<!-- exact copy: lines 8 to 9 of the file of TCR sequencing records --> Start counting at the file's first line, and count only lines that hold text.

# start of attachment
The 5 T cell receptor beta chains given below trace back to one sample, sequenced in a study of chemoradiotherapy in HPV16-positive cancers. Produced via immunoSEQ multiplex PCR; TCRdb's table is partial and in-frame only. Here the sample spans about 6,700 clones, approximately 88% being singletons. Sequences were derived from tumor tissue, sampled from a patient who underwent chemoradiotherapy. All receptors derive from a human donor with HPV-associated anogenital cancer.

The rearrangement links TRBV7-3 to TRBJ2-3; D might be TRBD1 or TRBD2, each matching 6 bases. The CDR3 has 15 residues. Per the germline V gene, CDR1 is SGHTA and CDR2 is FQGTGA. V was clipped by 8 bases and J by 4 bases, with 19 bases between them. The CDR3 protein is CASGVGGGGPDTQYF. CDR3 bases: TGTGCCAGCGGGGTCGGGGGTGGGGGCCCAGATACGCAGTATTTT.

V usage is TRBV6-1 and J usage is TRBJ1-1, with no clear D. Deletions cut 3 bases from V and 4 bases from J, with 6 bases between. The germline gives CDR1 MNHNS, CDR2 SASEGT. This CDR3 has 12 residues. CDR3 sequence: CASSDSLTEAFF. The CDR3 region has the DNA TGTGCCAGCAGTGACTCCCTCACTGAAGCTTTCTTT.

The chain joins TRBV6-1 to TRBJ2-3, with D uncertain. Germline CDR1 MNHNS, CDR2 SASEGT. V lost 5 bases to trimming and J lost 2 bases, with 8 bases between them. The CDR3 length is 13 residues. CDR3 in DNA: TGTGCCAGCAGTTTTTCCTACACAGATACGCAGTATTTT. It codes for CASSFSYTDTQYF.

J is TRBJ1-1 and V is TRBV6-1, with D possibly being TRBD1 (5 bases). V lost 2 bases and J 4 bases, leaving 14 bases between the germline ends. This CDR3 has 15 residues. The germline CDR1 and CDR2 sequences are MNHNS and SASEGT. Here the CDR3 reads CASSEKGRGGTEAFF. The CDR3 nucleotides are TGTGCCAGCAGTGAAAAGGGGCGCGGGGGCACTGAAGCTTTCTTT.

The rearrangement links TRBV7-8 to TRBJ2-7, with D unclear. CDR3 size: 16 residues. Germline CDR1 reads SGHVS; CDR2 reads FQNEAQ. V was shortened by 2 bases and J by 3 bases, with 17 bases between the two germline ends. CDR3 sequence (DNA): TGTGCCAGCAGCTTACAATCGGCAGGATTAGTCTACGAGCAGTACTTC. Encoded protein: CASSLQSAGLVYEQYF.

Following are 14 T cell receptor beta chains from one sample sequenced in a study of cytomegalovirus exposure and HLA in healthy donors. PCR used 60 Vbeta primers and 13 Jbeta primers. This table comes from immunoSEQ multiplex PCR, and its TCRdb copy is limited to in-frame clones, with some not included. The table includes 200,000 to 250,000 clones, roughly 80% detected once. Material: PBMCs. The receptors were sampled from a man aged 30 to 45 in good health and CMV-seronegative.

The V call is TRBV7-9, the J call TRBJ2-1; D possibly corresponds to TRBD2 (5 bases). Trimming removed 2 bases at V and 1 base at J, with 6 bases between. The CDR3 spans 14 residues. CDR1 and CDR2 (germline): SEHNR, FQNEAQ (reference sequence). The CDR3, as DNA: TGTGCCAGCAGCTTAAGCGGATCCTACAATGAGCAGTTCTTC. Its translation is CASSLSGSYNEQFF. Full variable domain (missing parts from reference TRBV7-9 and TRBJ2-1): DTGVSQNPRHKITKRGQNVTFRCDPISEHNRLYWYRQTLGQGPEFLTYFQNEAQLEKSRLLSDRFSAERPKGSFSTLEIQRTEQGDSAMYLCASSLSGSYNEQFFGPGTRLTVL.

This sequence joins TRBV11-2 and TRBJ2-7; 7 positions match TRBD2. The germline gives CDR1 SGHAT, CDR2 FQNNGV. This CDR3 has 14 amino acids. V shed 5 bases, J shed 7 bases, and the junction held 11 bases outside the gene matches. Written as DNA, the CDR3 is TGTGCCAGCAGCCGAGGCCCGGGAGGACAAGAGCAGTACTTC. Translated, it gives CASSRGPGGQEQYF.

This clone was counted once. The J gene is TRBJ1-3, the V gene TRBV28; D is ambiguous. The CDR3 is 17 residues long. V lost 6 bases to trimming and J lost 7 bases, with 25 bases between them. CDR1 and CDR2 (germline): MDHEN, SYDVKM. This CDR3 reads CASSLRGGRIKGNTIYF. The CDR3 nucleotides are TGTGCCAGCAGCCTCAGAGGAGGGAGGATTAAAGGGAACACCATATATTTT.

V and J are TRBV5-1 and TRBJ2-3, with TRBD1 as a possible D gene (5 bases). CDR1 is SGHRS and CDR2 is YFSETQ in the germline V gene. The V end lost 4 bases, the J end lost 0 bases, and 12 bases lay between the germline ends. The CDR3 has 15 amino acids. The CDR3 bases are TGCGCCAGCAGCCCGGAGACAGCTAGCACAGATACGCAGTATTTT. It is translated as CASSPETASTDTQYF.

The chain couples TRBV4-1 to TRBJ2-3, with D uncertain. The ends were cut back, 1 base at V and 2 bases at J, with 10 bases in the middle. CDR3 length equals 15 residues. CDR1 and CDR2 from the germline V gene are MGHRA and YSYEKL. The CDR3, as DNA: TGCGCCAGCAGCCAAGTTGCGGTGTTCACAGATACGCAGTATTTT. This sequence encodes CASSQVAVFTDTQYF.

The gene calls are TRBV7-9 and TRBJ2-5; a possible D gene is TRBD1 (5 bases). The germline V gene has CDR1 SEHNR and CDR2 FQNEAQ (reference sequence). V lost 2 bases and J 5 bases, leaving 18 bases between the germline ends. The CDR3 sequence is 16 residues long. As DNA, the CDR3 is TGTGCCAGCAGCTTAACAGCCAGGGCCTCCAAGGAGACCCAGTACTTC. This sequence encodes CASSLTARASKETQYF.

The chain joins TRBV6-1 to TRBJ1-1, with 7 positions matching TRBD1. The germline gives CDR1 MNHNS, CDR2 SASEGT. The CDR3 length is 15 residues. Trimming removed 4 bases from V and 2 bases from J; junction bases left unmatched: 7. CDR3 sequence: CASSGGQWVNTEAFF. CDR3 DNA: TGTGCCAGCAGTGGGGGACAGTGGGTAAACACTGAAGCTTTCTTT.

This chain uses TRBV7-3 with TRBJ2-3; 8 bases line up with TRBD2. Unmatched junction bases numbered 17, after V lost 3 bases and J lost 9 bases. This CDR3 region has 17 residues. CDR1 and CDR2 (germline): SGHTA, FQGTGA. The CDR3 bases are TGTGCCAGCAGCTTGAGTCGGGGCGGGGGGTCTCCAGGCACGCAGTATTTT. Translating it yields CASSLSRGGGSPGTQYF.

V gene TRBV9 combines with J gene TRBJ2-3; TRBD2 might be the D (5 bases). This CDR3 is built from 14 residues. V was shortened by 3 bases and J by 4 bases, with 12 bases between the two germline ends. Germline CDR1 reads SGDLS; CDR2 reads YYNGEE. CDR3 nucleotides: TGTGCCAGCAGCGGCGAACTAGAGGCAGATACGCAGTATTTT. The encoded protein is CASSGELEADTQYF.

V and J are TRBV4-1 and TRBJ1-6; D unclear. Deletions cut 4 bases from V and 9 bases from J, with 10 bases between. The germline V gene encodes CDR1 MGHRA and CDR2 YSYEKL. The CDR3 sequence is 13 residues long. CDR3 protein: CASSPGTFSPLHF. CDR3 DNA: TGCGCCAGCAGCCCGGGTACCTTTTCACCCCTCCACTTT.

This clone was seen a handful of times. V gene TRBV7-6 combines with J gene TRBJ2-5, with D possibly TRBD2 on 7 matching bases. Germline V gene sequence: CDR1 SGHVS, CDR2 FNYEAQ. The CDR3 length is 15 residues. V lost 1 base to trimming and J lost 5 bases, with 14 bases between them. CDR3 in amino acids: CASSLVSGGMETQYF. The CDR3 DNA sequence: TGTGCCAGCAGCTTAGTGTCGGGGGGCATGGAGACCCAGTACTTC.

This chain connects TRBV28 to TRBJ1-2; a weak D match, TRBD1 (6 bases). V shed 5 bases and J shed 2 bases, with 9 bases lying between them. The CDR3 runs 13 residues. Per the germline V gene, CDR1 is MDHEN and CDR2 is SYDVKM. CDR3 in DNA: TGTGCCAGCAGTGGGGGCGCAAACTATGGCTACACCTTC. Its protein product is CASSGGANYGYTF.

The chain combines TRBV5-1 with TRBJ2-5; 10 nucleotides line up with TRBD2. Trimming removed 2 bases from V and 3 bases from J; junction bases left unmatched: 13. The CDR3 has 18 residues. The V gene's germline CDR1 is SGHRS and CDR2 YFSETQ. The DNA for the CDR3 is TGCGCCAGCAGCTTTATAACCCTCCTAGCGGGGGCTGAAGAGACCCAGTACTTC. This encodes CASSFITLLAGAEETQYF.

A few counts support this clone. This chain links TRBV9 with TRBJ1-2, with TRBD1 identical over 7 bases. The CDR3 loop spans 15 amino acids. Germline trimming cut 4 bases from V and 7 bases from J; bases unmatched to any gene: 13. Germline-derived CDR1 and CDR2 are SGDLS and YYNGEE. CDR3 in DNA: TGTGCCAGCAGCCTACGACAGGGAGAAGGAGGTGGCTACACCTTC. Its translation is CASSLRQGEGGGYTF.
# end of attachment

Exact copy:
The V call is TRBV7-9, the J call TRBJ2-1; D possibly corresponds to TRBD2 (5 bases). Trimming removed 2 bases at V and 1 base at J, with 6 bases between. The CDR3 spans 14 residues. CDR1 and CDR2 (germline): SEHNR, FQNEAQ (reference sequence). The CDR3, as DNA: TGTGCCAGCAGCTTAAGCGGATCCTACAATGAGCAGTTCTTC. Its translation is CASSLSGSYNEQFF. Full variable domain (missing parts from reference TRBV7-9 and TRBJ2-1): DTGVSQNPRHKITKRGQNVTFRCDPISEHNRLYWYRQTLGQGPEFLTYFQNEAQLEKSRLLSDRFSAERPKGSFSTLEIQRTEQGDSAMYLCASSLSGSYNEQFFGPGTRLTVL.

This sequence joins TRBV11-2 and TRBJ2-7; 7 positions match TRBD2. The germline gives CDR1 SGHAT, CDR2 FQNNGV. This CDR3 has 14 amino acids. V shed 5 bases, J shed 7 bases, and the junction held 11 bases outside the gene matches. Written as DNA, the CDR3 is TGTGCCAGCAGCCGAGGCCCGGGAGGACAAGAGCAGTACTTC. Translated, it gives CASSRGPGGQEQYF.